At the time, Yanardagoglu said, the government ordered cellular data cut off to mobile phones. Mainstream Turkish TV stations did not cover the protests, she said, pushing demonstrators to rely on foreign reports and social media.
A Twitter report showed that Turkey issued 450 court orders to remove content from the site in 2015, accounting for 93 percent of all such requests worldwide.
Dundar and Gul maintain their innocence. Their next hearing will be on April 22. Dundar’s son Ege, 21, said at the court that his father was holding up to the pressure well. He said he enjoyed the opportunity to reconnect over films and poetry.
Some Turks say Erdogan’s pressure tactics are appropriate.
In the Kasimpasa neighborhood of Istanbul where Erdogan grew up, photographer Soner Avcioglu, 55, stepped away from a dominoes table and said the trial against Dundar and Gul was justified.
“All the big powers in the world, they send weapons to a lot of countries, to a lot of war zones,” Avcioglu said. “We can do it as well, and the [Turkish] central intelligence agency does not have to disclose it.”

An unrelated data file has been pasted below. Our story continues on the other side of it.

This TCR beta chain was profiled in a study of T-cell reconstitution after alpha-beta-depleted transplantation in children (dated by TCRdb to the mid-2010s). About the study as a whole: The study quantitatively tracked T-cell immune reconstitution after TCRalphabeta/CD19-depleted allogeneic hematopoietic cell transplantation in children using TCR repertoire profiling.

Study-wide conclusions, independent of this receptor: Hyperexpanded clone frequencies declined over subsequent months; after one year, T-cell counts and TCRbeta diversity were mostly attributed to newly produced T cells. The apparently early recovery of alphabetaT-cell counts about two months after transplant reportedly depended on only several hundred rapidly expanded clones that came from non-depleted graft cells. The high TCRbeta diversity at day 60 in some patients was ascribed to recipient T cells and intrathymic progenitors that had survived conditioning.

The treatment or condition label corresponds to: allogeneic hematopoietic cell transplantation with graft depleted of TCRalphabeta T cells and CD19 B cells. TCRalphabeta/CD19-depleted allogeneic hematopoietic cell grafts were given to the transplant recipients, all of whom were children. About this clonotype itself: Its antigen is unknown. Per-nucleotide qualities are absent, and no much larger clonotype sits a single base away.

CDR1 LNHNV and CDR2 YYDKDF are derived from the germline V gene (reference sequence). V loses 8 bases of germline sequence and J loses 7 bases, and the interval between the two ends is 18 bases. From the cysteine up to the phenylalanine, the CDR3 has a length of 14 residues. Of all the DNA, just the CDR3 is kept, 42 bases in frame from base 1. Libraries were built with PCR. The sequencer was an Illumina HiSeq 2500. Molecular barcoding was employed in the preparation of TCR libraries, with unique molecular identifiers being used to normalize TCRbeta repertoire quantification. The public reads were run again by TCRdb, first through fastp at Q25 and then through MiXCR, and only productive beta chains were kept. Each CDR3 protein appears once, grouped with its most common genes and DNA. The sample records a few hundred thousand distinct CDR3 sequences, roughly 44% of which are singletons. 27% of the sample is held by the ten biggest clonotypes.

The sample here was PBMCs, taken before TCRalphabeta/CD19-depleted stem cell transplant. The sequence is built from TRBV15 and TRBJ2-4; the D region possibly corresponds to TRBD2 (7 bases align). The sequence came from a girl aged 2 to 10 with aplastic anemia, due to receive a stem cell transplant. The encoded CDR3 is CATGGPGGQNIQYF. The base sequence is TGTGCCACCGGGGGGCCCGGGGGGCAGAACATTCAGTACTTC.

He said reports like Dundar’s gave fuel to Turkey’s enemies. On April 1, Russian United Nations Ambassador Vitaly Churkin accused Turkish foundations of supplying $1.9 billion worth of military assistance to IS members in Syria, via Turkish intelligence.
A Turkish spokesman told the AP news agency that Russia’s letter was “an attempt to overshadow the civilian deaths, havoc, and destruction in Syria caused by the military operations of the Russian Federation, the regime’s staunchest ally.”
Erdogan’s hard line on the press has extended to Germany. He demanded that German broadcaster Norddeutscher Rundfunk take offline a satirical film that mocks Erdogan as “The Boss From The Bosphorus.”
WATCH: “The Boss From The Bosphorus” (NDR TV)
Editor Andreas Lange said there was no chance he would remove the film.
“Merkel needs Erdogan in the refugee crisis and obviously accepts a [partial] lack of democracy in Turkey,” he wrote RFE/RL in an e-mail.
Yanardagoglu said she thought the film was “brilliant.”
“I laughed a lot when I watched it,” she said. “But also, it’s kind of embarrassing.”